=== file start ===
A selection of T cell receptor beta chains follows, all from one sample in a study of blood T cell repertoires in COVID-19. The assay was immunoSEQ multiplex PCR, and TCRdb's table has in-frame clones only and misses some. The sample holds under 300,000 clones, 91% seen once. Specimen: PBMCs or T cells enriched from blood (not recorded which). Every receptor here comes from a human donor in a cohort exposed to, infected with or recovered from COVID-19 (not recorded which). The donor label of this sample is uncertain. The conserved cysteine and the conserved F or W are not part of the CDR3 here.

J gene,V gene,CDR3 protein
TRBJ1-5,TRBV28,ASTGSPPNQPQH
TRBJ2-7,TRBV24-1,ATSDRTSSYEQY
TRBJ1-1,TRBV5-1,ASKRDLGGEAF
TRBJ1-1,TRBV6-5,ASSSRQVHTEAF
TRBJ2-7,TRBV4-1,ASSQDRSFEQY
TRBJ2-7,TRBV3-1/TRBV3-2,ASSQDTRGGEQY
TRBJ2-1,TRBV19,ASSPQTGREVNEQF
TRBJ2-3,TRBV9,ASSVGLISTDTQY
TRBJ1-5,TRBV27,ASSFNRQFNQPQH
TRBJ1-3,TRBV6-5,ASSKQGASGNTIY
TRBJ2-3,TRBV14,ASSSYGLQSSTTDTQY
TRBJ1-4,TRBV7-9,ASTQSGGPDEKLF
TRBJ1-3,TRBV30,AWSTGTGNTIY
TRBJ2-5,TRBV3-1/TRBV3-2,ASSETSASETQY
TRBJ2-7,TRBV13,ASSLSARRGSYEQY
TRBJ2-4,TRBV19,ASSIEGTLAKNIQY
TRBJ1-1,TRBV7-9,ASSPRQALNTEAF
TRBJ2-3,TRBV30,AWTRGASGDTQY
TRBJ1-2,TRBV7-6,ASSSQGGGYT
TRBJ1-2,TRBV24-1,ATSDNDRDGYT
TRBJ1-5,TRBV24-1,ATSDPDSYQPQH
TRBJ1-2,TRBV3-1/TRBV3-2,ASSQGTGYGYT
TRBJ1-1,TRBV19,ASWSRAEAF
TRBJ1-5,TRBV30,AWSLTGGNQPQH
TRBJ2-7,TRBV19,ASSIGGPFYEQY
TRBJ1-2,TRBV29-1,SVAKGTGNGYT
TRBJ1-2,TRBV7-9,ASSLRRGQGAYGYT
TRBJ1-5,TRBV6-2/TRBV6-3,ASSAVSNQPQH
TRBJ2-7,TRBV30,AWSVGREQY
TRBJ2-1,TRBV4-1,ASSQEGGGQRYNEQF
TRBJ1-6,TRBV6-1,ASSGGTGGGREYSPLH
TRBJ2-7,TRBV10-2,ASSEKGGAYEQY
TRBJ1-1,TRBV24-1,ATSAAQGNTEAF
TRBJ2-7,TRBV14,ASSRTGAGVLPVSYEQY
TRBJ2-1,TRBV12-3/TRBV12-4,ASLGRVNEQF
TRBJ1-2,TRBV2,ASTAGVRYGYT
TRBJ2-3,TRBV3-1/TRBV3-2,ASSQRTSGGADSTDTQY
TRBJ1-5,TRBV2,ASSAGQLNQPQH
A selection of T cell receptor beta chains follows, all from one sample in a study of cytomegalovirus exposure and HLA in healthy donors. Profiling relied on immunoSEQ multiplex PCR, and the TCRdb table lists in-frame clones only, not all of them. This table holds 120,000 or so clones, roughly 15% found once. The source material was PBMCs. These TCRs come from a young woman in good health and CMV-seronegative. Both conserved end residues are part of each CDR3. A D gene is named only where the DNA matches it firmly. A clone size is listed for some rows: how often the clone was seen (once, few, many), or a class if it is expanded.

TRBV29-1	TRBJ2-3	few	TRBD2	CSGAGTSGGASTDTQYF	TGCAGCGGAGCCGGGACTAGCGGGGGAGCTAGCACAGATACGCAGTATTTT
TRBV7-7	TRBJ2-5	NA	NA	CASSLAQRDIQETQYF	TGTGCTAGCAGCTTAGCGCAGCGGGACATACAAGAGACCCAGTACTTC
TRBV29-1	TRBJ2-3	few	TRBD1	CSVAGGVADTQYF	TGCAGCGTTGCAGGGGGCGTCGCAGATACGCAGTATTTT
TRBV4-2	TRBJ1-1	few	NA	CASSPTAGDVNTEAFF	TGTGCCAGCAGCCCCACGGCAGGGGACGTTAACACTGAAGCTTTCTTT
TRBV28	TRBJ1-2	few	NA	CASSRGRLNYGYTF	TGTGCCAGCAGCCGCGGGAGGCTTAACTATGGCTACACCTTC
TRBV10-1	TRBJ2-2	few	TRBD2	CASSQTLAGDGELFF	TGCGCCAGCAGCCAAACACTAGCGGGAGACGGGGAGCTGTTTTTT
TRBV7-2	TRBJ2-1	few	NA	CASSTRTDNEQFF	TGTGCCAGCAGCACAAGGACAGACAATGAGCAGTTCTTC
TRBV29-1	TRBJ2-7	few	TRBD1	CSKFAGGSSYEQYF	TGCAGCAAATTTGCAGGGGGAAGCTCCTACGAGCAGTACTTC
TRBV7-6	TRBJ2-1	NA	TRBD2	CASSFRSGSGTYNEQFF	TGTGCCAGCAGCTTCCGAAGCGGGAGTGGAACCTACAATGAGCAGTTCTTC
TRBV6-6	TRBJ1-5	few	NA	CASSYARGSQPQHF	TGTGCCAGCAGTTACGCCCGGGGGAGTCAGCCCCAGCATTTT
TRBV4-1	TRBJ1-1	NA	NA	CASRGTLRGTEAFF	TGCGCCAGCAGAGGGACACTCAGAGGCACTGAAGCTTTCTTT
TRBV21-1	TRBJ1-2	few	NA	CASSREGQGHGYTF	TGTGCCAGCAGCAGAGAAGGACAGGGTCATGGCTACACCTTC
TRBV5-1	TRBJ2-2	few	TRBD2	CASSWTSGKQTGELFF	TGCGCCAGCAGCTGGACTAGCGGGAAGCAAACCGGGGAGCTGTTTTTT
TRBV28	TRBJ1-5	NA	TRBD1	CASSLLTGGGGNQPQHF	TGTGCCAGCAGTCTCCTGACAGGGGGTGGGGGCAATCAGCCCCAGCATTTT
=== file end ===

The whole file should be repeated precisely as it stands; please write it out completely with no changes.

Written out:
A selection of T cell receptor beta chains follows, all from one sample in a study of blood T cell repertoires in COVID-19. The assay was immunoSEQ multiplex PCR, and TCRdb's table has in-frame clones only and misses some. The sample holds under 300,000 clones, 91% seen once. Specimen: PBMCs or T cells enriched from blood (not recorded which). Every receptor here comes from a human donor in a cohort exposed to, infected with or recovered from COVID-19 (not recorded which). The donor label of this sample is uncertain. The conserved cysteine and the conserved F or W are not part of the CDR3 here.

J gene,V gene,CDR3 protein
TRBJ1-5,TRBV28,ASTGSPPNQPQH
TRBJ2-7,TRBV24-1,ATSDRTSSYEQY
TRBJ1-1,TRBV5-1,ASKRDLGGEAF
TRBJ1-1,TRBV6-5,ASSSRQVHTEAF
TRBJ2-7,TRBV4-1,ASSQDRSFEQY
TRBJ2-7,TRBV3-1/TRBV3-2,ASSQDTRGGEQY
TRBJ2-1,TRBV19,ASSPQTGREVNEQF
TRBJ2-3,TRBV9,ASSVGLISTDTQY
TRBJ1-5,TRBV27,ASSFNRQFNQPQH
TRBJ1-3,TRBV6-5,ASSKQGASGNTIY
TRBJ2-3,TRBV14,ASSSYGLQSSTTDTQY
TRBJ1-4,TRBV7-9,ASTQSGGPDEKLF
TRBJ1-3,TRBV30,AWSTGTGNTIY
TRBJ2-5,TRBV3-1/TRBV3-2,ASSETSASETQY
TRBJ2-7,TRBV13,ASSLSARRGSYEQY
TRBJ2-4,TRBV19,ASSIEGTLAKNIQY
TRBJ1-1,TRBV7-9,ASSPRQALNTEAF
TRBJ2-3,TRBV30,AWTRGASGDTQY
TRBJ1-2,TRBV7-6,ASSSQGGGYT
TRBJ1-2,TRBV24-1,ATSDNDRDGYT
TRBJ1-5,TRBV24-1,ATSDPDSYQPQH
TRBJ1-2,TRBV3-1/TRBV3-2,ASSQGTGYGYT
TRBJ1-1,TRBV19,ASWSRAEAF
TRBJ1-5,TRBV30,AWSLTGGNQPQH
TRBJ2-7,TRBV19,ASSIGGPFYEQY
TRBJ1-2,TRBV29-1,SVAKGTGNGYT
TRBJ1-2,TRBV7-9,ASSLRRGQGAYGYT
TRBJ1-5,TRBV6-2/TRBV6-3,ASSAVSNQPQH
TRBJ2-7,TRBV30,AWSVGREQY
TRBJ2-1,TRBV4-1,ASSQEGGGQRYNEQF
TRBJ1-6,TRBV6-1,ASSGGTGGGREYSPLH
TRBJ2-7,TRBV10-2,ASSEKGGAYEQY
TRBJ1-1,TRBV24-1,ATSAAQGNTEAF
TRBJ2-7,TRBV14,ASSRTGAGVLPVSYEQY
TRBJ2-1,TRBV12-3/TRBV12-4,ASLGRVNEQF
TRBJ1-2,TRBV2,ASTAGVRYGYT
TRBJ2-3,TRBV3-1/TRBV3-2,ASSQRTSGGADSTDTQY
TRBJ1-5,TRBV2,ASSAGQLNQPQH
A selection of T cell receptor beta chains follows, all from one sample in a study of cytomegalovirus exposure and HLA in healthy donors. Profiling relied on immunoSEQ multiplex PCR, and the TCRdb table lists in-frame clones only, not all of them. This table holds 120,000 or so clones, roughly 15% found once. The source material was PBMCs. These TCRs come from a young woman in good health and CMV-seronegative. Both conserved end residues are part of each CDR3. A D gene is named only where the DNA matches it firmly. A clone size is listed for some rows: how often the clone was seen (once, few, many), or a class if it is expanded.

TRBV29-1	TRBJ2-3	few	TRBD2	CSGAGTSGGASTDTQYF	TGCAGCGGAGCCGGGACTAGCGGGGGAGCTAGCACAGATACGCAGTATTTT
TRBV7-7	TRBJ2-5	NA	NA	CASSLAQRDIQETQYF	TGTGCTAGCAGCTTAGCGCAGCGGGACATACAAGAGACCCAGTACTTC
TRBV29-1	TRBJ2-3	few	TRBD1	CSVAGGVADTQYF	TGCAGCGTTGCAGGGGGCGTCGCAGATACGCAGTATTTT
TRBV4-2	TRBJ1-1	few	NA	CASSPTAGDVNTEAFF	TGTGCCAGCAGCCCCACGGCAGGGGACGTTAACACTGAAGCTTTCTTT
TRBV28	TRBJ1-2	few	NA	CASSRGRLNYGYTF	TGTGCCAGCAGCCGCGGGAGGCTTAACTATGGCTACACCTTC
TRBV10-1	TRBJ2-2	few	TRBD2	CASSQTLAGDGELFF	TGCGCCAGCAGCCAAACACTAGCGGGAGACGGGGAGCTGTTTTTT
TRBV7-2	TRBJ2-1	few	NA	CASSTRTDNEQFF	TGTGCCAGCAGCACAAGGACAGACAATGAGCAGTTCTTC
TRBV29-1	TRBJ2-7	few	TRBD1	CSKFAGGSSYEQYF	TGCAGCAAATTTGCAGGGGGAAGCTCCTACGAGCAGTACTTC
TRBV7-6	TRBJ2-1	NA	TRBD2	CASSFRSGSGTYNEQFF	TGTGCCAGCAGCTTCCGAAGCGGGAGTGGAACCTACAATGAGCAGTTCTTC
TRBV6-6	TRBJ1-5	few	NA	CASSYARGSQPQHF	TGTGCCAGCAGTTACGCCCGGGGGAGTCAGCCCCAGCATTTT
TRBV4-1	TRBJ1-1	NA	NA	CASRGTLRGTEAFF	TGCGCCAGCAGAGGGACACTCAGAGGCACTGAAGCTTTCTTT
TRBV21-1	TRBJ1-2	few	NA	CASSREGQGHGYTF	TGTGCCAGCAGCAGAGAAGGACAGGGTCATGGCTACACCTTC
TRBV5-1	TRBJ2-2	few	TRBD2	CASSWTSGKQTGELFF	TGCGCCAGCAGCTGGACTAGCGGGAAGCAAACCGGGGAGCTGTTTTTT
TRBV28	TRBJ1-5	NA	TRBD1	CASSLLTGGGGNQPQHF	TGTGCCAGCAGTCTCCTGACAGGGGGTGGGGGCAATCAGCCCCAGCATTTT